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Displaying items by tag: diving

#Diving - Diving with an oxygen tank might soon be a thing of the past thanks to a new material that could allow divers to breathe underwater without bulky gear.

According to Discovery News, the crystalline material is made from cobalt and acts like a sponge, sucking up oxygen from the air - or water - around it and releasing it when needed.

The so-called 'Aquaman crystal' is being researched by scientists at the University of Southern Denmark, who explain that just a few grains of the substance contain enough oxygen for one breath.

"As the material can absorb oxygen from the water around the diver and supply the diver with it, the diver will not need to bring more than these few grains," said Prof Christine McKenzie.

But the revolutionary new material has applications beyond diving, such as in medicine for patients who require oxygen tanks to assist their breathing.

Discovery News has more on the story HERE.

Published in Diving
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#Diving - Outsider Magazine points us to this breathtaking video of a wheelchair user exploring the wonders under the sea thanks to her special underwater chair.

Sue Austin developed the concept in 2005 while training as a disabled diver, she wrote for the Guardian last year.

It was simply a matter of connecting SCUBA gear to a basic NHS wheelchair with electric propulsion that allows her to explore the undersea world just like any other diver, perhaps even more gracefully.

And Austin's bright idea fed into her contribution to art project that aims to reshape preconceptions about wheelchair users and others with 'limited' mobility.

The Guardian has much more on the story HERE.

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#Shipwrecks - Mail Online is hosting some astounding photographs of wrecks lost off Malin Head during the World Wars as captured by amateur diving enthusiast Steve Jones.

The Welshman made his way around the final resting places of four military and supply vessels – HMS Audacious, SS Justicia, SS Empire Heritage and SS Laurentic – off the Donegal coast during a recent dive expedition.

The latter of these ships is believe to still hold £6 million (€7.6 million) in gold bars somewhere in or around its ghostly hull, though Jones and his team had no luck finding them.

They did however find the seaweed-blanketed remains of a number of Sherman tanks that were being transported by the SS Empire Hertiage.

The so-called 'lost ships of Malin Head' are just some of the numerous wreck sites off the North Coast that was a strategic route for the Allies during both wars and as such a prime target for torpedo and mine attacks.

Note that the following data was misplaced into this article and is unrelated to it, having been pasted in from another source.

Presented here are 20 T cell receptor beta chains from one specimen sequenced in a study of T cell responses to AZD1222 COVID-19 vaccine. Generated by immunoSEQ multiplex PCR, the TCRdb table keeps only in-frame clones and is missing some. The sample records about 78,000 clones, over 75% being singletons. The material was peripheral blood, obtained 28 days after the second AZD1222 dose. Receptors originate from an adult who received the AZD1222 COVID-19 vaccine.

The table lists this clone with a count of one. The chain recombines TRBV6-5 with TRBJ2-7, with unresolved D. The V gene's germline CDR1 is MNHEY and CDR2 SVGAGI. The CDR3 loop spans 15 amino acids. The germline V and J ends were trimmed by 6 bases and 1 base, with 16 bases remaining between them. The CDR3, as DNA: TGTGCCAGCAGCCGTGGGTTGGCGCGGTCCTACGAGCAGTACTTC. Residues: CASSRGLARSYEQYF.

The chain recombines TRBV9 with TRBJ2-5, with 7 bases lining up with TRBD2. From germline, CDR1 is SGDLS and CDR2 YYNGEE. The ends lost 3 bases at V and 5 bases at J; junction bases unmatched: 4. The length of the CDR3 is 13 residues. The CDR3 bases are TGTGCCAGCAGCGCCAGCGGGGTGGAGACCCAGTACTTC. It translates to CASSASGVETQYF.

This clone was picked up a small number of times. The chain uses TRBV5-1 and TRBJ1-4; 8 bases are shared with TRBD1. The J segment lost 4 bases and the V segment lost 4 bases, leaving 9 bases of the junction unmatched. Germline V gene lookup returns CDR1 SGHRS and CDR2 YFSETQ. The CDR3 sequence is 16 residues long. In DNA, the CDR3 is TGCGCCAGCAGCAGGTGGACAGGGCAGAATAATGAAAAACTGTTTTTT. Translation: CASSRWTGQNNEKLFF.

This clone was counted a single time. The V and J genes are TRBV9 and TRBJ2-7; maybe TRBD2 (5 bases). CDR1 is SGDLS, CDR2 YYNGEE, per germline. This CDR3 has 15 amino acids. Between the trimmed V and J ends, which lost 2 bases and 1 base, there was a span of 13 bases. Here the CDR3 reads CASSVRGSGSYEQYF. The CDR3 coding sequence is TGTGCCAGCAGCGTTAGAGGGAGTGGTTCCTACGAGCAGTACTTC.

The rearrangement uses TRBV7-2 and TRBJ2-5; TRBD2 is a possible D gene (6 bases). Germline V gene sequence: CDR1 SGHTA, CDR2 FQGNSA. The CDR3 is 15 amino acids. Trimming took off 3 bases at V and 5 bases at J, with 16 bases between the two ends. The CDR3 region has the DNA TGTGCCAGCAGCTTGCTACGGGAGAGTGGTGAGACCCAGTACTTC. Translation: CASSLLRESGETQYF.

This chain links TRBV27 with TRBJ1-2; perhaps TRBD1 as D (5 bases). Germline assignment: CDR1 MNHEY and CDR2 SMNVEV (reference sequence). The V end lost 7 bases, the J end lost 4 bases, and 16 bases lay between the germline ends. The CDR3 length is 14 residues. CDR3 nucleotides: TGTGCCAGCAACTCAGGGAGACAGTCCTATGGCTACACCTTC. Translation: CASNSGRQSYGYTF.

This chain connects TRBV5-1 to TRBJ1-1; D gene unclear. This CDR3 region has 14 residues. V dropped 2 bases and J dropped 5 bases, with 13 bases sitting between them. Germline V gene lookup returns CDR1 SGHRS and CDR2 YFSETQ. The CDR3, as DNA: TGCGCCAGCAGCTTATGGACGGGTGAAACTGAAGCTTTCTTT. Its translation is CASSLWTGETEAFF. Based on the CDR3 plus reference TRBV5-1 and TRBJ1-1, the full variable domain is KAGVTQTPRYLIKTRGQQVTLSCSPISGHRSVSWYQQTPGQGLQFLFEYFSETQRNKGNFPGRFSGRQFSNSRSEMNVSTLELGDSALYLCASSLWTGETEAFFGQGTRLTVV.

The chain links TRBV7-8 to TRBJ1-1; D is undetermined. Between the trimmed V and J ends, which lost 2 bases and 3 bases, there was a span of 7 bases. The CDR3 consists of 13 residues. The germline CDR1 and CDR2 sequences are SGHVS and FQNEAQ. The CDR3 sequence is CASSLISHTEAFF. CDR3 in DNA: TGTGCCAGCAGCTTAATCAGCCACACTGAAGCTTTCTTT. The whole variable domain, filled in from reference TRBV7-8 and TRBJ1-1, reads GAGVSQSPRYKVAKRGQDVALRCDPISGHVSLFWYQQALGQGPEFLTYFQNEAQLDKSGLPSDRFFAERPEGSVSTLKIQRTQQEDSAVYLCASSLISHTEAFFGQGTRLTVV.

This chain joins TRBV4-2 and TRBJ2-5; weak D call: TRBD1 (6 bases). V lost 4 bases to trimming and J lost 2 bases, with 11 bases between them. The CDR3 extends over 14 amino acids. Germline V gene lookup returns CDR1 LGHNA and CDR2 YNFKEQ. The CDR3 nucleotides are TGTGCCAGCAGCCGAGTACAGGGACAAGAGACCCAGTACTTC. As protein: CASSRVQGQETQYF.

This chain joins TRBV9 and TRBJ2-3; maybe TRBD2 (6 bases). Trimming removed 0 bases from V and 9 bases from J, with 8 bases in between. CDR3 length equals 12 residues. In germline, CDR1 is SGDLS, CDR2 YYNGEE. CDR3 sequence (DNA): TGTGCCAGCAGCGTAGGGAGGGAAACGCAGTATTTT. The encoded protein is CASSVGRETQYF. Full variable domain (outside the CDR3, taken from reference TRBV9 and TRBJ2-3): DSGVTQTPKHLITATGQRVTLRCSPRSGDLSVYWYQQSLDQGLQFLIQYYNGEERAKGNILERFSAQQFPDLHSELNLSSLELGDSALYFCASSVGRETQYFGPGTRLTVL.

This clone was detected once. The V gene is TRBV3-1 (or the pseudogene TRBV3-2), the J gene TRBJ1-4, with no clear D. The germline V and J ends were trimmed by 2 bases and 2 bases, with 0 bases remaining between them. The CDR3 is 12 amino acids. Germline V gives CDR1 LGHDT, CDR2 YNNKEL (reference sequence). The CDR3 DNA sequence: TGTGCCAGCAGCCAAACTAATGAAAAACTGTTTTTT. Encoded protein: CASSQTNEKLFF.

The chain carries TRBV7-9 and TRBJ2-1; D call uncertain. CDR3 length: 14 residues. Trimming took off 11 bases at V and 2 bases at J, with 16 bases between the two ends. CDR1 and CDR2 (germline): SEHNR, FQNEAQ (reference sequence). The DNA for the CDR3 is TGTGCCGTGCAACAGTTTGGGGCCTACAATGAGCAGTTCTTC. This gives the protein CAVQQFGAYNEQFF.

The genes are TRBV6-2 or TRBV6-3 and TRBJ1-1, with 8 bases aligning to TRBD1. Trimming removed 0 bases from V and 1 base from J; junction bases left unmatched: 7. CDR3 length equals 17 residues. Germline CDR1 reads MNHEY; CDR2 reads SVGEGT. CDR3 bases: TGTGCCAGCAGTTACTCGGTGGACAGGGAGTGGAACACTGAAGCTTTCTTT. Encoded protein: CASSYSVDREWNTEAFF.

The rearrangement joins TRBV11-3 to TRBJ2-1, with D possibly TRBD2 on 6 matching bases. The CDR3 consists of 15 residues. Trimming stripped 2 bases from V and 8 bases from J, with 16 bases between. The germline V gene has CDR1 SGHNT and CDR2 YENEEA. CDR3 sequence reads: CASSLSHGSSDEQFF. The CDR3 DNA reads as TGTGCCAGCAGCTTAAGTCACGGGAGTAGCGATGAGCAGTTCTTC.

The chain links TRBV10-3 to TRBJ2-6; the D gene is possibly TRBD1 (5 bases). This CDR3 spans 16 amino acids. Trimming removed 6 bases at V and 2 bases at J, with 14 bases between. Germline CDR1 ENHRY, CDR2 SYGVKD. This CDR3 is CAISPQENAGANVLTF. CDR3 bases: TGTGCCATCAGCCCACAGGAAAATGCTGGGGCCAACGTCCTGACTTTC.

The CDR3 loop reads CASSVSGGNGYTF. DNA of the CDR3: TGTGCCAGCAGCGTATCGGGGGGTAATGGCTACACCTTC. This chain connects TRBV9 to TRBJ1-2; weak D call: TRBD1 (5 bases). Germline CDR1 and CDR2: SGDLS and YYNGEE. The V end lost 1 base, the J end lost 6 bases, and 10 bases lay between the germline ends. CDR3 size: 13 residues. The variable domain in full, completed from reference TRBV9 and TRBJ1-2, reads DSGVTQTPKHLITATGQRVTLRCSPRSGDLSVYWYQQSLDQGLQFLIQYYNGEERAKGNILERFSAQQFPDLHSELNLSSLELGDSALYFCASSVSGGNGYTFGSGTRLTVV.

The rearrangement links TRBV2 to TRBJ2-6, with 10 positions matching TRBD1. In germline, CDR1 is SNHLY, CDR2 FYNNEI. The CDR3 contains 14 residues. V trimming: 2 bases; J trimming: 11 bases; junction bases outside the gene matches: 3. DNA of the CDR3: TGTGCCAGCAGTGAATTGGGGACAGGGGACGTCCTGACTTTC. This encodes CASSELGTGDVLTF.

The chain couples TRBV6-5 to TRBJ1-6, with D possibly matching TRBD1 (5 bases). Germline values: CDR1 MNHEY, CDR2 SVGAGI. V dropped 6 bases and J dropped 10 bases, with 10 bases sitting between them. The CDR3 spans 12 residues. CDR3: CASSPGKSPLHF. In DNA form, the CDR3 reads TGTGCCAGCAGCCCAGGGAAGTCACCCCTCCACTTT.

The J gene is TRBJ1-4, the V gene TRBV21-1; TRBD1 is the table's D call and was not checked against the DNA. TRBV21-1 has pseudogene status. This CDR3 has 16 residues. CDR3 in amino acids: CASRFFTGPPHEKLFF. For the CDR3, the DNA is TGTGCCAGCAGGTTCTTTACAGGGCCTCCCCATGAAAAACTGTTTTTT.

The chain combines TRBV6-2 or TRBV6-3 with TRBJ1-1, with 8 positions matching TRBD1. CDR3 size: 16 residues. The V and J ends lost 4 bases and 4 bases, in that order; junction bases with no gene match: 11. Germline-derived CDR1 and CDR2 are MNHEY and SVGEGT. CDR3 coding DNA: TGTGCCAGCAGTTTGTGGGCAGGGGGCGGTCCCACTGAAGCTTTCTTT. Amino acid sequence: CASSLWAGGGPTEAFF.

Mail Online has more on the story HERE.

Published in Historic Boats

#PollockHoles - Kilkee personality Manuel Di Lucia takes The Irish Times's Lorna Siggins on a tour below the depths to see the renowned Pollock Holes, a unique marine environment on the Irish coastline that he believes deserves special protection.

The collection of tidal ponds in the reef off Kilkee in Co Clare have been described as a "rich ecological resource" and by local diving enthusiast and restaurateur Di Luca as 'the eighth wonder of the world'.

But while the National Parks and Wildlife Service confirms that the pools are within the Special Area of Conservation designated for Kilkee's reefs, De Lucia says there is nothing to stop anyone poaching shellfish for commercial purposes.

The Irish Times has more on the story HERE.

Published in Coastal Notes

#Diving - Writing in today's Irish Times, veteran diver Patrick O'Sullivan gives an introduction to his new book on the sinking of the Lusitania – and the deep-sea diving pioneer who helped rediscover the story of a vessel thought lost forever.

It was US Navy diver John Light who arrived in Kinsale in 1960 on a mission to lead the first sub-aqua team to reach the wreck of the ill-fated ocean liner some 45 years after her sinking by a German U-boat.

Over two years, Light and his team logged 42 dives to film the wreck site for American TV using standard compressed air, a highly risky proposition even for experienced commercial divers, many of whom bore the serious physical brunt of their adventures.

Later that decade, the race for new sources of fossil fuels led to a revolution in diving technology, prompting Light to return to the Lusitania wreck – which he had by then purchased – and finally uncover its mysteries, such as whether it was indeed a secret gunrunning vessel for the Allies in the First World War.